The TRUTH about SAMOA
A Citizens' Committee Formed
A Citizens' Committee Formed.
But at that time we were more concerned in Samoa with getting ready for the promised visit of the Minister, and the three elected M.L.C.'s agreed that the best preliminary would be to convene a public meeting of citizens, where the matters to bring before the responsible Minister could be discussed openly and above board. An advertisement was inserted in the "Samoa Times," and the meeting was held on October 15, 1926. There were about 250 Europeans and Samoans present. Various problems were discussed at great length, and it was resolved that a Citizens' Committee be appointed consisting of the three elected M.L.C.'s. six Europeans (representing the merchants, traders and planters), and six Samoan Chiefs representing the Native interests.
That was the origin of the now famous Citizens' Committee, elected at a representative public meeting of 250 citizens which was convened by public notice, and carried through in a constitutional and orderly manner. The Citizens' Committee appointed then met and divided into sub-committees, which drew up reports on the following subjects:—Agriculture and Imported Labour; Finance; Medical; Legislative; Native Affairs; Prohibition.
At the first public meeting it was learned that the Minister had postponed his trip, and it was resolved that a radio be sent respectfully and urgently asking him to reconsider the postponement. This wire was sent through the Administrator's office on October 16th, and, no answer being forthcoming by October 27th, another radio was drafted, but not sent, as when it was handed in we were informed that a reply had been received to the first radio some days previous and had been promptly sent to my page 15 office, close by. To this day I have never received that radio, nor any explanation as to how it was "lost."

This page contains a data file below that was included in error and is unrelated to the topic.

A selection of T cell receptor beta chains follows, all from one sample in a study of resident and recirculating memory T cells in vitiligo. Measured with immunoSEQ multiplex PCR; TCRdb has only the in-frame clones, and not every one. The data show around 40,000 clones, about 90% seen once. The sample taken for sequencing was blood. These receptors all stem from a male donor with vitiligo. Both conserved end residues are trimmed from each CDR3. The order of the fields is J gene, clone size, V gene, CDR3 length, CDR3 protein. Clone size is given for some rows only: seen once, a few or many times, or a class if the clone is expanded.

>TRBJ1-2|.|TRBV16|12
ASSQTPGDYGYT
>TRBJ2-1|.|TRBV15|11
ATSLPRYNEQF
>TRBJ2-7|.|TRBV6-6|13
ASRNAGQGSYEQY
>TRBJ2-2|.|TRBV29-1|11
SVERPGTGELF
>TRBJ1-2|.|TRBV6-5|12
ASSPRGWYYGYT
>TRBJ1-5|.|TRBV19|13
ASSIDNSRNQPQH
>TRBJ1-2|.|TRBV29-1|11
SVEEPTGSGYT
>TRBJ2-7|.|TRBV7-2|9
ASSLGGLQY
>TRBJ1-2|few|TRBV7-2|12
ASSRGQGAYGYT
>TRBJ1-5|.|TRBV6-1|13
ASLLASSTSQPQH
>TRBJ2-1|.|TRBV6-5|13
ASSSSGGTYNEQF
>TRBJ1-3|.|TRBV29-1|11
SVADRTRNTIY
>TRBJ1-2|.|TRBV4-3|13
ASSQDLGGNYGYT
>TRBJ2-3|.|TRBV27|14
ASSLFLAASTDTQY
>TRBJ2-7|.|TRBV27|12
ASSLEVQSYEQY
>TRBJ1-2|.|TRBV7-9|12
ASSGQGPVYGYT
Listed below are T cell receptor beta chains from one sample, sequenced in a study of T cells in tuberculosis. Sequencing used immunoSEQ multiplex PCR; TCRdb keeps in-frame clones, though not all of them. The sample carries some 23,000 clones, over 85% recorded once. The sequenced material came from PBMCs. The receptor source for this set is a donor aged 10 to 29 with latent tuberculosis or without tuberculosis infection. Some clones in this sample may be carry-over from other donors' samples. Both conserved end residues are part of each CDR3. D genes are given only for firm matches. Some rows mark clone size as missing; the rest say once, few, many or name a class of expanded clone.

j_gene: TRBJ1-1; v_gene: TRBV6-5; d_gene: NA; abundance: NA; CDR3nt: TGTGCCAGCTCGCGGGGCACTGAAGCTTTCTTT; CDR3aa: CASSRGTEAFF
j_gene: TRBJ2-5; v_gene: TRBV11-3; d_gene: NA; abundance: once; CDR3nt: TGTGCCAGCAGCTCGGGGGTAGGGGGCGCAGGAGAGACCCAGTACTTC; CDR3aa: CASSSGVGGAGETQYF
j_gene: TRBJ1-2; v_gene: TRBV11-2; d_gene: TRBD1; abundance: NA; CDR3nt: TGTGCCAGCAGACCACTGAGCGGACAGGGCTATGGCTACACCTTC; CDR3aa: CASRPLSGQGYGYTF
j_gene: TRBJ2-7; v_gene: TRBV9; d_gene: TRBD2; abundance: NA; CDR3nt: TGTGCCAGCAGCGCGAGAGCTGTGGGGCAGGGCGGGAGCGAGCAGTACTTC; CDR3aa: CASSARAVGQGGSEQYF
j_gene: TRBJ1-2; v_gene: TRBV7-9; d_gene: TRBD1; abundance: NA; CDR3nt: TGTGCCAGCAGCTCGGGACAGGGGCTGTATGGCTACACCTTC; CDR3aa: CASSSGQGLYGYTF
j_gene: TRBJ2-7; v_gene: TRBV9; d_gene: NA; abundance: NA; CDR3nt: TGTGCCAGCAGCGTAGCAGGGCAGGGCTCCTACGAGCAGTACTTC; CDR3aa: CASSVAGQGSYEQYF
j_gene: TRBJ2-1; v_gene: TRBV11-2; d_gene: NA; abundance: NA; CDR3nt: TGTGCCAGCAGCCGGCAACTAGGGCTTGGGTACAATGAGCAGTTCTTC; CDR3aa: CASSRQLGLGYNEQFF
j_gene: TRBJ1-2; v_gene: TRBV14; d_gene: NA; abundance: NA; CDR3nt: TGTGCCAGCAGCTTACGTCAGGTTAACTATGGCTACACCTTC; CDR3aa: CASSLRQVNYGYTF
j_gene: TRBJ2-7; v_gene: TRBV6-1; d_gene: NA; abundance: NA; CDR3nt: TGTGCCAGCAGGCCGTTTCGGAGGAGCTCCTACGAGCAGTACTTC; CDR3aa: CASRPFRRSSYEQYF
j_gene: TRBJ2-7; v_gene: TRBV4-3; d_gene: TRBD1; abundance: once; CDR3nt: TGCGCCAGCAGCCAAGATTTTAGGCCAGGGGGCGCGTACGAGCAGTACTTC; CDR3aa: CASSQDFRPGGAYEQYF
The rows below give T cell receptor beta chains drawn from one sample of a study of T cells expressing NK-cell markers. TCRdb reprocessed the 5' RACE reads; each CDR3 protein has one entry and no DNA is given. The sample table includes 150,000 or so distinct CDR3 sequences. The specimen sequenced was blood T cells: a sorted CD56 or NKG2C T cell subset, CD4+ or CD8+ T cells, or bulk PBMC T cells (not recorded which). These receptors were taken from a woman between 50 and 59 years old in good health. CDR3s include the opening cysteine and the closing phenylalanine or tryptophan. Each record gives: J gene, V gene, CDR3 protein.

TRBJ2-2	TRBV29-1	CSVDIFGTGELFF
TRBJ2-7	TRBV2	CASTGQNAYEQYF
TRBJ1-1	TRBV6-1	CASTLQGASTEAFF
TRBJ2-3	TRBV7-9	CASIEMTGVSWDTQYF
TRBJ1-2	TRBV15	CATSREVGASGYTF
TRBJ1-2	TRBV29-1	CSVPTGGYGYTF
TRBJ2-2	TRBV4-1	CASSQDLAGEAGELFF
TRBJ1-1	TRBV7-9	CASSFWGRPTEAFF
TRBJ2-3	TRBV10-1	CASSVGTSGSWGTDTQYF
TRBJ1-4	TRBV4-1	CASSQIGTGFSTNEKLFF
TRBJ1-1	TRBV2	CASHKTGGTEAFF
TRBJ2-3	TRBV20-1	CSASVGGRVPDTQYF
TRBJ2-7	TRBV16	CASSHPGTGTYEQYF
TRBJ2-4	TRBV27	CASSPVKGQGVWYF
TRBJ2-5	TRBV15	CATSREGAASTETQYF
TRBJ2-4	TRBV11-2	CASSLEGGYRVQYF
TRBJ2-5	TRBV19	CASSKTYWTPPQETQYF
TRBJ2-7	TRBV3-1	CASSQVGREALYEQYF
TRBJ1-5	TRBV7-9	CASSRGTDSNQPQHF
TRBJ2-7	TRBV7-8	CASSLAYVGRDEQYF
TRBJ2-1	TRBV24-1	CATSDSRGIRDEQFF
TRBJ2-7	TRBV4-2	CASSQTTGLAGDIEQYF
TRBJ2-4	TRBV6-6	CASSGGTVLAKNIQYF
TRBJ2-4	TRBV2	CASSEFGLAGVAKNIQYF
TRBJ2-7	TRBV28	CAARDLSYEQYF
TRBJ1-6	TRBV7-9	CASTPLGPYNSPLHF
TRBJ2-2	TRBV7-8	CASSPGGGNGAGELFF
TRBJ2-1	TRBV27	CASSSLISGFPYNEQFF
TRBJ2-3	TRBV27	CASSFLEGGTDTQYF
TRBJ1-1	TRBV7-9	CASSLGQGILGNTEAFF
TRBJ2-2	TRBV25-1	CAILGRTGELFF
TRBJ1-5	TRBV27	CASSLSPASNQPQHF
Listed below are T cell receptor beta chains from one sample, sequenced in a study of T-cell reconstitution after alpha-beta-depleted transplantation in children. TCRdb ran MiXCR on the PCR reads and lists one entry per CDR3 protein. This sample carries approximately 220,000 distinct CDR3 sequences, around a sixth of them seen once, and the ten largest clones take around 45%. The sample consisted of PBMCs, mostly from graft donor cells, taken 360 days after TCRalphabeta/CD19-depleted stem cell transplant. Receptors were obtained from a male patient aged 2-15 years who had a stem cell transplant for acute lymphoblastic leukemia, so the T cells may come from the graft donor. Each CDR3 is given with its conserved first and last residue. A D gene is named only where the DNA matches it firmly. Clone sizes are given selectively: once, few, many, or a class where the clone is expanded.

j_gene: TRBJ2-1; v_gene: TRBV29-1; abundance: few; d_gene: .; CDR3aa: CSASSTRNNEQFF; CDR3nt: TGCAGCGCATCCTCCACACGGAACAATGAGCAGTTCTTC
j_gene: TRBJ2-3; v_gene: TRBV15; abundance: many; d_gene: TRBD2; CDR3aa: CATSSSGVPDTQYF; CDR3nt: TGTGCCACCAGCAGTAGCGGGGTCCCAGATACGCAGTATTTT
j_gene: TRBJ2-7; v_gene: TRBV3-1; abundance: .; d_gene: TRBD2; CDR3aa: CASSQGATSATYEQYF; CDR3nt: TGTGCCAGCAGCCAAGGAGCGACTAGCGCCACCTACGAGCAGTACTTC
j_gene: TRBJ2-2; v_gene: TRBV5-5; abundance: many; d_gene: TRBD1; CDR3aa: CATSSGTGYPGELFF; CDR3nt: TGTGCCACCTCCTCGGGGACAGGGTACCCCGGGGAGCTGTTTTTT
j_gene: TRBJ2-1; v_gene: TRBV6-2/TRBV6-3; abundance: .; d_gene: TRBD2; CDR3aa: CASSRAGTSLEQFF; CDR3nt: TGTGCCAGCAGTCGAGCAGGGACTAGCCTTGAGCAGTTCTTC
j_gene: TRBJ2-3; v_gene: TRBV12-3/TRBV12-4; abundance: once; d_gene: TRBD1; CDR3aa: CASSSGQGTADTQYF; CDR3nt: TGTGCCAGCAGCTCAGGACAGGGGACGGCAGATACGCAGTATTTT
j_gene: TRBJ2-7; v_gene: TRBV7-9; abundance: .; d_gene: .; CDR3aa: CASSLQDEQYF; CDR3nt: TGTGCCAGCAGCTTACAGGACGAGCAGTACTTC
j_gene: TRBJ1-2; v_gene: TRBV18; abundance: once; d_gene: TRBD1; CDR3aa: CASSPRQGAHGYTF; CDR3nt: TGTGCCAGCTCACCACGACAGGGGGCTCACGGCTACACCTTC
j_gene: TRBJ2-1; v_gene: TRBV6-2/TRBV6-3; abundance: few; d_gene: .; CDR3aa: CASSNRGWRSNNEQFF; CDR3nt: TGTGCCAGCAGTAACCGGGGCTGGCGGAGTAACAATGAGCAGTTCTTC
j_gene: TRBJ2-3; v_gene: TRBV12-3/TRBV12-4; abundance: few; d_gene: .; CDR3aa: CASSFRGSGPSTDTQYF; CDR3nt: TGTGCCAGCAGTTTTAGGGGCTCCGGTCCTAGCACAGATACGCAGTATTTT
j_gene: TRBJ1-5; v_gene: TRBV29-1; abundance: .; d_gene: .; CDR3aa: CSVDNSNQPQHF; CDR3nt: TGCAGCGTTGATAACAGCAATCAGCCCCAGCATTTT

However, we learned that the Hon. Mr. Nosworthy had decided it "impossible" to visit us till the following May (nine months after we expected him, according to the promise given me in Wellington by the Prime Minister in the presence of Sir Maui Pomare and Mr. Nosworthy). That procrastination of the responsible Minister was, in my considered opinion, an irreparable blunder, and I fancy political history in New Zealand will view him as the Cabinet Minister who fiddled with wireless while Samoa was smouldering.
The Committee considered the position and decided to proceed with the reports of the sub-committees and place them before another public-meeting of citizens. This meeting was called for November 12, and the hall was crowded with 663 Europeans and Samoans. I was again appointed chairman, and before the meeting commenced Mr. McCarthy, the Crown Solicitor and Acting-Secretary to the Administrator, produced a letter from General Richardson which he wished to be read to the meeting and translated for the information of the Natives present.
This letter, was the beginning of the "Big Stick" policy which has grown more and more vicious, from the inception of the Citizens' Committee to the present policy of "Big Guns" to overawe the Mau. In his letter to the meeting, General Richardson expressed his strong disapproval of European and Samoan citizens meeting together to discuss public affairs of common interest, and suggested that it be discontinued. In spite of the veiled threat behind the request, and the presence of the police in the hall and outside, only seven persons withdrew from the meeting, and over 650 remained to hear and discuss the reports of the sub-committees which were submitted by the Citizens' Committee elected at the previous meeting.